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Red Air

Photos courtesy of the Library of Congress, New York World-Telegram, and the Sun Newspaper Photograph Collection


Red Air
Historian studies the Cold War culture that silenced liberal and leftist news commentators in radio's Golden Age

About the Photo Illustration: Photos far left: In 1948, members of the House Un-American Activities Committee included, left to right, Rep. Richard Vail; Rep. Parnell Thomas, then chair of the committee; Rep. John McDowell; Robert Stripling, chief counsel; and Rep. Richard Nixon. A 1947 photo of a committee hearing shows H.A. Smith swearing in Rep. Parnell Thomas. Also shown are Reps. Richard Vail, John McDowell, Richard Nixon and John Delaney.
 

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In the 1940s, radio had it all.

Early in the decade, Franklin Roosevelt talked to the nation in a series of Fireside Chats. In 1945, millions sat by their radios to "attend" his funeral. Edward R. Murrow vividly took Americans onto a London rooftop during a blitz and into Buchenwald after the liberation of the concentration camp. From a small town in Missouri, with Harry Truman at his side, Winston Churchill delivered his "Iron Curtain" speech to a crowd of 40,000 — and the world.

We cried at the up-to-the-minute news of Pearl Harbor and D-Day, and got goose bumps listening to weekly episodes of "Suspense" and "The Shadow." We thrilled to the adventures of Sam Spade and Philip Marlowe, laughed at the antics of characters in "The Great Gildersleeve." Red Skelton, Arthur Godfrey, Fred Allen and Jack Benny were household names.

In addition, scores of news commentators of varied political ilk helped us make sense of the rapidly changing world, providing more social and political views of our nation's foreign and domestic agendas than has been possible at any other time in U.S. history, according to University of Maine historian Nathan Godfried.

But beneath the surface of what is now remembered fondly as Old Time Radio was a very real undercurrent that threatened the voices and livelihoods of thousands of radio actors, writers, producers and news commentators throughout the decade. By 1950, that undercurrent became a riptide.

At stake were civil liberties in the name of national security.
Long before Sen. Joseph McCarthy's sensational four-year reign of terror to root out communists, Soviet spies and fellow travelers who purportedly threatened the underpinnings of democracy and the American way of life, there was the United States House of Representatives Un-American Activities Committee (HUAC). Created in 1938 as a temporary investigation unit to examine un-American propaganda, HUAC spent its early years searching out communists in labor unions, New Deal programs and the American Civil Liberties Union.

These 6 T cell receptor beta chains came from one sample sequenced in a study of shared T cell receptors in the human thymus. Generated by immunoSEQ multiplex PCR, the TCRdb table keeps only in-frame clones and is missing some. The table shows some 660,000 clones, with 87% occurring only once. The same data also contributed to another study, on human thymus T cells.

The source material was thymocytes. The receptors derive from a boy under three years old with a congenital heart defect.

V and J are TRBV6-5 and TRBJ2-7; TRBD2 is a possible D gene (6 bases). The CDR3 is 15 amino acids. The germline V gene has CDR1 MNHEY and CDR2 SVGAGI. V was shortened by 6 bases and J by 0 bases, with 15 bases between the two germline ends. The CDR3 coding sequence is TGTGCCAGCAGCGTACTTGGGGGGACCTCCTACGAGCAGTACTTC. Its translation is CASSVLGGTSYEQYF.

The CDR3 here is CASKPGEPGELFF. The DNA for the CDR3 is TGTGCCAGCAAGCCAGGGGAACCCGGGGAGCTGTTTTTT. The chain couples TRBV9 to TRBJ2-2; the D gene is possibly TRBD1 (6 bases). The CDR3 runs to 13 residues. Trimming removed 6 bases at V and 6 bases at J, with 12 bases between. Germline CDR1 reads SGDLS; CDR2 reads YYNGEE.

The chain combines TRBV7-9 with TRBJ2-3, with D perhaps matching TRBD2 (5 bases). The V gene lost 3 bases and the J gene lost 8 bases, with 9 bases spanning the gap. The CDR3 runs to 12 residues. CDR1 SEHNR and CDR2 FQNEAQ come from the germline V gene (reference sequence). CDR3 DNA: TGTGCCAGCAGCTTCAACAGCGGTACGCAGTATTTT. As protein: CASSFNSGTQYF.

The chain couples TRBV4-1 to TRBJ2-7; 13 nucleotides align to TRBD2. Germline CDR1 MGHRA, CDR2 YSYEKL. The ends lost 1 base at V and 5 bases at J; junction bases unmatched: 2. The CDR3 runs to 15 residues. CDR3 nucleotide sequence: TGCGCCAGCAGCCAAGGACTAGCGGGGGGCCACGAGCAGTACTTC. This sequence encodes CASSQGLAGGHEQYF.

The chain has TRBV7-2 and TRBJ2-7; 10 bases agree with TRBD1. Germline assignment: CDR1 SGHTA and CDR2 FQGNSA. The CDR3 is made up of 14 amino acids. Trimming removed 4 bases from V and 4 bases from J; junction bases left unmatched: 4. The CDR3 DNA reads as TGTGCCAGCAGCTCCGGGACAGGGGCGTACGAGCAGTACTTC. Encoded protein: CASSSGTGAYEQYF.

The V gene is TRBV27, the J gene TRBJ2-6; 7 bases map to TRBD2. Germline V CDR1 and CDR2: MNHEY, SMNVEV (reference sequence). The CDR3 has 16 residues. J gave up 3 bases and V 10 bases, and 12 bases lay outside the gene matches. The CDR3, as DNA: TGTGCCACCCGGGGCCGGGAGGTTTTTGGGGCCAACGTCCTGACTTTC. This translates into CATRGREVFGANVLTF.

HUAC became a permanent committee in 1945; the post-World War II years witnessed its most active and controversial period.

Beginning in 1946, HUAC issued general reports on subversive activities based on its hearings. The first report contained a section on the radio broadcasts of "certain unnamed liberal commentators." The committee found the commentators to be pro-communist and pro-Russian based on their verbal attacks on the State Department, presidential appointees, European and Latin American governments, General Douglas MacArthur and Chiang Kai-shek. The 1946 annual report went on:

"From the review of scripts of several news commentators, it appears that several of the so-called ‘liberal' commentators are all receiving information from the same source . . .. Many individual Members, and Congress as a whole, are slandered, maligned and ridiculed by certain commentators in what appears to be a well-organized campaign to break the confidence of the American people in our elective system and representative form of government. Some of these loud-mouthed troublemakers can hardly speak English. America has given them refuge and they in return seek to destroy our constitutional form of government."

Thus, according to Godfried, HUAC contributed to "an environment demanding ideological and political conformity during the late 1940s. It was part of the formal and informal, institutional and individual, public and private sector mechanism that sought to suppress liberal and leftist radio commentators, ultimately contributing to the strangling of an open debate about the efficacy or even the necessity of Cold War political and economic policies."